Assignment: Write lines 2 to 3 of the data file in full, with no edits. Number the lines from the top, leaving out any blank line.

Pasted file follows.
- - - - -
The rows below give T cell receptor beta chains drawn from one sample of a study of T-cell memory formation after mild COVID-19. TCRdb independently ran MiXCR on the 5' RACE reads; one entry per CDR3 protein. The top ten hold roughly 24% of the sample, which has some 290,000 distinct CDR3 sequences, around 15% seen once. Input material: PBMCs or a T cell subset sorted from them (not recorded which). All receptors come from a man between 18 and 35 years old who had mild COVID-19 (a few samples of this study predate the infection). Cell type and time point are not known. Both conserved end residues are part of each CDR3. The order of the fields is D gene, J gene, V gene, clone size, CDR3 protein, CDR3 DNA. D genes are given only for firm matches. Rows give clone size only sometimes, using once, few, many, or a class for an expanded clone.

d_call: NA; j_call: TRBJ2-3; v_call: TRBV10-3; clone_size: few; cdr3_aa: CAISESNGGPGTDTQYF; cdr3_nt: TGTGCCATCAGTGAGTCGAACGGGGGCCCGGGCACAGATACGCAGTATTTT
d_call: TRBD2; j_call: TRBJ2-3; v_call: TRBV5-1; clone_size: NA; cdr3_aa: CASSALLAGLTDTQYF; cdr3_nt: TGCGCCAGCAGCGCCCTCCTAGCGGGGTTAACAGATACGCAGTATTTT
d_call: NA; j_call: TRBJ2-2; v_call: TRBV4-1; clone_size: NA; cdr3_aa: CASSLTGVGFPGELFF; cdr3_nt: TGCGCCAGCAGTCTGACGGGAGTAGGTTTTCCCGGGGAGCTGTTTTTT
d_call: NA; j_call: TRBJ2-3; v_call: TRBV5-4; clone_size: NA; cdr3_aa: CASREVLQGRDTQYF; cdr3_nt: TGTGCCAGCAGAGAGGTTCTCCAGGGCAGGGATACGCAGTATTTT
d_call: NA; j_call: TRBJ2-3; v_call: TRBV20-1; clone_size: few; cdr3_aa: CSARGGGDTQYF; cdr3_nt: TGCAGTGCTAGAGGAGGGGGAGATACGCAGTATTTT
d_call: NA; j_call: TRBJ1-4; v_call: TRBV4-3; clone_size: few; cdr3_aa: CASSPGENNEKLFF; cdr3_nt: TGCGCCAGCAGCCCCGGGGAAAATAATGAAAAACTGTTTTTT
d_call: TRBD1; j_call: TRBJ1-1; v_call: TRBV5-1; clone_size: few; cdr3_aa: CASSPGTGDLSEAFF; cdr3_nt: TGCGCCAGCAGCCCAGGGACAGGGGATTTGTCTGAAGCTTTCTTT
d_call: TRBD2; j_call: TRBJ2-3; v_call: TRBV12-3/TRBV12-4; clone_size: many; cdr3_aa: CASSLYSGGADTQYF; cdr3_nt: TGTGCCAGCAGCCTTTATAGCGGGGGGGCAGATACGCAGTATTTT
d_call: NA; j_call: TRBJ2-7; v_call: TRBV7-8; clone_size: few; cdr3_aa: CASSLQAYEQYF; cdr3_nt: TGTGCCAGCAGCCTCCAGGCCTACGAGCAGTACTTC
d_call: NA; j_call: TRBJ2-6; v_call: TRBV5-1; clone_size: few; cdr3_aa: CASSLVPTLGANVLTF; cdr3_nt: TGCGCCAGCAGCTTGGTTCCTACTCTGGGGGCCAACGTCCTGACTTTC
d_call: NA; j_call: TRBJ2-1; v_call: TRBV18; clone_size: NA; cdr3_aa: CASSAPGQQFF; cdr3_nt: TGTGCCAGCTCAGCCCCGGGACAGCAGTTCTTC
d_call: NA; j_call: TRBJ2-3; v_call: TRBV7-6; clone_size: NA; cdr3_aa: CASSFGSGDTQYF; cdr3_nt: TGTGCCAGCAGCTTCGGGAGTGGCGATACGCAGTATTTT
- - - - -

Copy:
d_call: NA; j_call: TRBJ2-3; v_call: TRBV10-3; clone_size: few; cdr3_aa: CAISESNGGPGTDTQYF; cdr3_nt: TGTGCCATCAGTGAGTCGAACGGGGGCCCGGGCACAGATACGCAGTATTTT
d_call: TRBD2; j_call: TRBJ2-3; v_call: TRBV5-1; clone_size: NA; cdr3_aa: CASSALLAGLTDTQYF; cdr3_nt: TGCGCCAGCAGCGCCCTCCTAGCGGGGTTAACAGATACGCAGTATTTT